There seems to be some confusion here over which site suffers from the spam links, the site with the spam links on it, or the site the spam links lead to. Common sense would suggest it's the site with the spam on it, because if it were the other way around then you could, if I read the post correctly, get a competitor penalised simply by relentlessly creating spam links at them. This would invalidate Google's algorithm and thus their business model. However, again if I read this right,"If I spammed comment fields of third party sites, what should I do? If you used this approach in the past and you want to solve this issue, you should have a look at your incoming links in Webmaster Tools. To do so, go to the Your site on the web section and click on Links to your site. If you see suspicious links coming from blogs or other platforms allowing comments, you should check these URLs. If you see a spammy link you created, try to delete it, else contact the webmaster to ask to remove the link. Once you've cleared the spammy inbound links you made, you can file a reconsideration request." then that's exactly what a competitor is able to do, get a site penalised by creating spammy links to it. If the site isn't penalised, why the suggestion then that a reconsideration request be made? I think this is a confused and illiterate posting. I'd be inclined to write it off as obviously nonsensical, no matter its alleged origins. BB

DJ Portis

07/11/2011 06:23 pm

I'm still not sure if leaving comments on blogs can hurt you (e.g. cause you to lose rank) or if because of all the blog comment spam in recent years, they just don't count for much in terms of SEO.  There seem to be some differing opinions and I don't know what the "REAL" truth is.  For example, what if you actually leave a valid, blog related post that adds value to the conversation, but the rest of the comments on that site are spammy?  Does that mean Google will penalize your site because every one else's comments are spam? That doesn't seem fair. Also, as Bill has mentioned above, if Google penalizes you for having a link on a page with a bunch of spam comments from other people, then what keeps your competitors from taking your URL and posting it on all these sites to get you knocked out of the rankings?  That seems like it would create a nightmare for Google if everyone starts purposely posting comments to try and get their competitors knocked out of the SERPS. My guess is that there isn't actually a "penalty" if you leave comments on blogs that have a lot of other spam comments, but they probably aren't worth much, so you probably need hundreds or thousands to give you a boost in the rankings. This is one of the hardest parts of internet marketing.  You never really know what or who to believe because one person will say blog commenting got their site banned and someone else will say they do nothing but blog commenting and get #1 rankings all the time.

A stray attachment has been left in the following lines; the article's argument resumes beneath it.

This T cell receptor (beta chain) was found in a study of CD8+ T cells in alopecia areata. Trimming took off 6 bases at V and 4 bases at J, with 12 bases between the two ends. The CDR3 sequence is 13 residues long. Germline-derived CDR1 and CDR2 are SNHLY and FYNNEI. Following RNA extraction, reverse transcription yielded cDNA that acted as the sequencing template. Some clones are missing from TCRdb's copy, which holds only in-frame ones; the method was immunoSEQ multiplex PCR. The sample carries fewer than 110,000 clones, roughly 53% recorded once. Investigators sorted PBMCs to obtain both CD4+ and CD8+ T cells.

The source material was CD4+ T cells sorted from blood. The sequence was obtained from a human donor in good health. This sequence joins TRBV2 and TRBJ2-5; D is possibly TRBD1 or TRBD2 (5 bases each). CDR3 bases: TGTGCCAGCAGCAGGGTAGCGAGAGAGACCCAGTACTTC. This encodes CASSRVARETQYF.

targetseo

08/17/2011 05:35 am

One of the many reasons why you need a solution like Wordpress that makes the most of this automatically. Reasons why many people continue to advise clients to use WordPress because it helps you follow best practices. search engine optimization company

how to earn money

08/26/2011 03:11 pm

I posted my comment policy after reading a post at Lorelle on WordPress suggesting every blog should have a comment policy. I think it’s a good idea—commenters can see you’re not singling them out but following a well-thought-out, established policy. Of course, the spammers don’t read or care about policies.